WWI Vermont Veteran Photo – John J. Corcoran, 101st Machine Gun Battalion Wounded in Action


My continued obsession with WWI Vermont material has landed me a new WWI photo taken in France in June of 1918.  I literally stumbled across this listing; the seller didn’t mention the fact that the soldier was a Vermonter.  Luckily I checked out the back of the photo before moving on to the next auction listing.

The photo was addressed to a Mrs. George Bolduc of Fitzdale, Vermont dated June 25th, 1918.  The writer added the following info:

“June 25th, 1918

Dear Sister,

Am well and happy and hope you and children are well.  Will write you a letter later, am pretty busy just now so am sending this in place of a letter.  This is not very good but will have to pass some love to you all.  From bro-

John Corcoran

101st MG BN, AEF”

101stMG043a

John J. Corcoran(R)

John poses in the above photo with an unnamed friend of his from the 101st MG Bn. sporting a beautiful example of a woolen M1911 sweater.  I’ve attached below a period advertisement showing two versions of the service sweater.  These were either hand-knit from patterns or could be privately purchased through various supply and retail companies.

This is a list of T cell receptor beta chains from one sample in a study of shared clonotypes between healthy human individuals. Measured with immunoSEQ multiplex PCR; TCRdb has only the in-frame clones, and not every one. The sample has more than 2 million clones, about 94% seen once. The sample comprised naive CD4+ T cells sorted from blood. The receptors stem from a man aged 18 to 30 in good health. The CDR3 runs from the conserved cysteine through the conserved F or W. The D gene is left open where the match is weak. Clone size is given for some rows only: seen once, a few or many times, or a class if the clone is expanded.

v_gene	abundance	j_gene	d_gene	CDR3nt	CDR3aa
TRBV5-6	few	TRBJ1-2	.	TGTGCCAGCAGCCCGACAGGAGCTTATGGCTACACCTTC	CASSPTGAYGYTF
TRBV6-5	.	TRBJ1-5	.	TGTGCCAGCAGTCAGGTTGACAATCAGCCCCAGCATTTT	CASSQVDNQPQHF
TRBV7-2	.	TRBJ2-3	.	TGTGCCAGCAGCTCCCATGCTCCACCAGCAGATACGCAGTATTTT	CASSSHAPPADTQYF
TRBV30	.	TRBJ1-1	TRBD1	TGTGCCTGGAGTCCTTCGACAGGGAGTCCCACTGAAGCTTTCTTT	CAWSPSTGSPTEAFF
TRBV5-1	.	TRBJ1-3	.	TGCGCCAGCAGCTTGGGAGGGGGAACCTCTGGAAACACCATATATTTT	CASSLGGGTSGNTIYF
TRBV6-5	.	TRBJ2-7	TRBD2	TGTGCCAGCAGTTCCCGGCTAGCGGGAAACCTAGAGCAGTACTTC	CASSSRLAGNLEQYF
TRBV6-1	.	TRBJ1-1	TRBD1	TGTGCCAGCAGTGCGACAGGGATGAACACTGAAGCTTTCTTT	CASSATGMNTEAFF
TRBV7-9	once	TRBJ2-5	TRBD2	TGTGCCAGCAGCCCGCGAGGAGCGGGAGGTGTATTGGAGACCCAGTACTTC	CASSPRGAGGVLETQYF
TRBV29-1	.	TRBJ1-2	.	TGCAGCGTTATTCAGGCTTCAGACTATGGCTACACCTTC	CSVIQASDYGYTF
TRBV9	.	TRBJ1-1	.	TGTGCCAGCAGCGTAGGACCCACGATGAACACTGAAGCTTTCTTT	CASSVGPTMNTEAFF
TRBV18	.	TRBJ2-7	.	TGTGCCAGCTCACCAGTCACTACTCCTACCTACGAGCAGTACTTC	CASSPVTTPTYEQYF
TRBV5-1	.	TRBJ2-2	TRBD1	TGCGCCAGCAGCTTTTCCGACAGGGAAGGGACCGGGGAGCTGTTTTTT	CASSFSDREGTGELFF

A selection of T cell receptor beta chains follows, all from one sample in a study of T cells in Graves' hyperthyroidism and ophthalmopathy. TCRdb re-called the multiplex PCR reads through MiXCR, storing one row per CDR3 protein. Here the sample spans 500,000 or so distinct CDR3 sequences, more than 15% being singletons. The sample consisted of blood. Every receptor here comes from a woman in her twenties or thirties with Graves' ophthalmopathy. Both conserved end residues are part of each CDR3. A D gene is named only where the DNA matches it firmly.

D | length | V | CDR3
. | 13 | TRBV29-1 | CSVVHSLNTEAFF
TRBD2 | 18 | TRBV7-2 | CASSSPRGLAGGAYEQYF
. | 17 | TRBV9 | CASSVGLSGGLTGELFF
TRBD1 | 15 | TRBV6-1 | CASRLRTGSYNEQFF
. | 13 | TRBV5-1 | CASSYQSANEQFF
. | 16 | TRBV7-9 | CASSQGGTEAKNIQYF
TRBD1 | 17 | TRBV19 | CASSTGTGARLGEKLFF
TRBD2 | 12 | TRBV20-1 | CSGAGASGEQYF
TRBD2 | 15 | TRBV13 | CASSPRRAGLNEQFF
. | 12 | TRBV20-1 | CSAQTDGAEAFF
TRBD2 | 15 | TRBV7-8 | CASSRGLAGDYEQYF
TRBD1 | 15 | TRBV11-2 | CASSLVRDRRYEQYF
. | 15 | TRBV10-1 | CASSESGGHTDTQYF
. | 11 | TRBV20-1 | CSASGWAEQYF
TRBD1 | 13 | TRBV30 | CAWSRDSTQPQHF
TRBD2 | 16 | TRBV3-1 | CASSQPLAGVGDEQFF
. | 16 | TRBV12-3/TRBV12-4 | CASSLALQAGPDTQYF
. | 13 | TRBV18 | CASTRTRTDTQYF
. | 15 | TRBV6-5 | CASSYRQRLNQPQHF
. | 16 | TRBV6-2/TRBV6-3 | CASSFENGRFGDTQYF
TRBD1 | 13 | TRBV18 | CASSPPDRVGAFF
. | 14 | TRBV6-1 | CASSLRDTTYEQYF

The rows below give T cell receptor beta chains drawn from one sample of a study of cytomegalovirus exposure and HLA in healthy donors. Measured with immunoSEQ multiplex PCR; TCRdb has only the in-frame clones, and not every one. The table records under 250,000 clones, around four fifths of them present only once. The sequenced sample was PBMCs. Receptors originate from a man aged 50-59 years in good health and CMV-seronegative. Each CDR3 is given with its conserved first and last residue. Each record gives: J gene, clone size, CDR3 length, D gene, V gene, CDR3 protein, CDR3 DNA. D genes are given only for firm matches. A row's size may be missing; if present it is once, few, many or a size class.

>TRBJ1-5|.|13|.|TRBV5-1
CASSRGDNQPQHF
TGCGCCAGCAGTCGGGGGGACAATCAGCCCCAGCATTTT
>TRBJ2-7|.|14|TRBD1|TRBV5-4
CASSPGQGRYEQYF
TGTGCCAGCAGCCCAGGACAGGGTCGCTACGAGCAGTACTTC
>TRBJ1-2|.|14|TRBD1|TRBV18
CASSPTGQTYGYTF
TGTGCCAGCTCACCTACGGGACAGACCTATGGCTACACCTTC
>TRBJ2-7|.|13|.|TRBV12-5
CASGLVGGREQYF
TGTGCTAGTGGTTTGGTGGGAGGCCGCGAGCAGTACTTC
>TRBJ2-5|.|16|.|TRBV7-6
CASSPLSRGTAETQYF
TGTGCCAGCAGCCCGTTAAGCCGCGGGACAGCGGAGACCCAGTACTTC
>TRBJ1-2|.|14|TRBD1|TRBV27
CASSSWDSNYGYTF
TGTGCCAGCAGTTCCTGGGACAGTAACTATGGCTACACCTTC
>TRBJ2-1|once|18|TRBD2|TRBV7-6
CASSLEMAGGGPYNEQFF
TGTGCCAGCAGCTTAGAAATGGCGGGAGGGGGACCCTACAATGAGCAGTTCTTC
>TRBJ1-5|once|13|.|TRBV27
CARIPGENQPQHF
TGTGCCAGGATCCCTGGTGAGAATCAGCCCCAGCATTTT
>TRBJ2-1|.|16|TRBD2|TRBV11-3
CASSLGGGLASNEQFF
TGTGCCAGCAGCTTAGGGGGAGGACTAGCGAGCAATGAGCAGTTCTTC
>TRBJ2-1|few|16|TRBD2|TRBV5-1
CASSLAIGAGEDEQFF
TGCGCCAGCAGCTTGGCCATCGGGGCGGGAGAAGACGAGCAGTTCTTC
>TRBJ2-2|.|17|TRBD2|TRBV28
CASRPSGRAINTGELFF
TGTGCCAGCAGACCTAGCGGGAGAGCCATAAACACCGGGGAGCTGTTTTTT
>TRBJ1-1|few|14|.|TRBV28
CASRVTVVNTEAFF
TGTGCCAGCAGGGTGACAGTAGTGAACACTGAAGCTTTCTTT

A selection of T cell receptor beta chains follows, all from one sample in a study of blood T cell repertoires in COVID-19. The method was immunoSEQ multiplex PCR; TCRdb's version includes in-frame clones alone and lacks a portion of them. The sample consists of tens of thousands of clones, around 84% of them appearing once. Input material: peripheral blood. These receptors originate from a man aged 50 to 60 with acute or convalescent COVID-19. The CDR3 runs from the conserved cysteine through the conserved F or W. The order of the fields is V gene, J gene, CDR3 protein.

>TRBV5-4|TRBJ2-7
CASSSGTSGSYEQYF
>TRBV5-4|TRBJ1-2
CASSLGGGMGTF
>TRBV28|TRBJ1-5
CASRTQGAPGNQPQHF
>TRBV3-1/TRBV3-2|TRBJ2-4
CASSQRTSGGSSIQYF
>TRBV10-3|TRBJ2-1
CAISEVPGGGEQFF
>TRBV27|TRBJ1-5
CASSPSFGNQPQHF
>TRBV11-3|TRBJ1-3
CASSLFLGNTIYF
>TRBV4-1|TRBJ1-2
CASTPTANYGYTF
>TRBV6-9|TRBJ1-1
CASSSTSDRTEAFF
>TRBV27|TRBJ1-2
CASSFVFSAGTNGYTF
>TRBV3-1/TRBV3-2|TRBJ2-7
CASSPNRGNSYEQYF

I am fortunate enough to own a copy of the hard-to-find 101st Machine Gun Battalion unit history.  Wagoner John J. Corcoran is listed with a frontal snapshot beside his biography.  He was born on May 29th, 1890 in Maine and eventually made his way over to Vermont where he lived in Lunenburg, VT working as a paper maker with the Gilman Paper Company.  He enlisted at Fort Ethan Allen on June 29th, 1917 with the 1st Vermont Infantry, where he was later transferred into the 103rd MG of the 26th Division.  His WWI and WWII draft cards were both listed on ancestry.com and I’ve included them below along with a copy of his death record.  He passed away in 1947 and is buried in Lunenburg.  I hope to travel there soon to take a photo of his grave!

101st MG Bn. Unit History Roster Entry

101st MG Bn. Unit History Roster Entry

CorcoranWWIRecordVT

WWI Draft Card

WWI Draft Card

WWII Draft Card

WWII Draft Card

John was badly wounded on July 22nd, 1918 during an attack on the French town of Epieds.  I’ve included a period map of the battle as well as an image of the location today.  Not much has changed!  This attack was coordinated only a few days after the Battle of Chateau Thierry.  Luckily, John’s encounter with the Germans was noted in the 101st MG unit history diary section.  I’ve transcribed the section: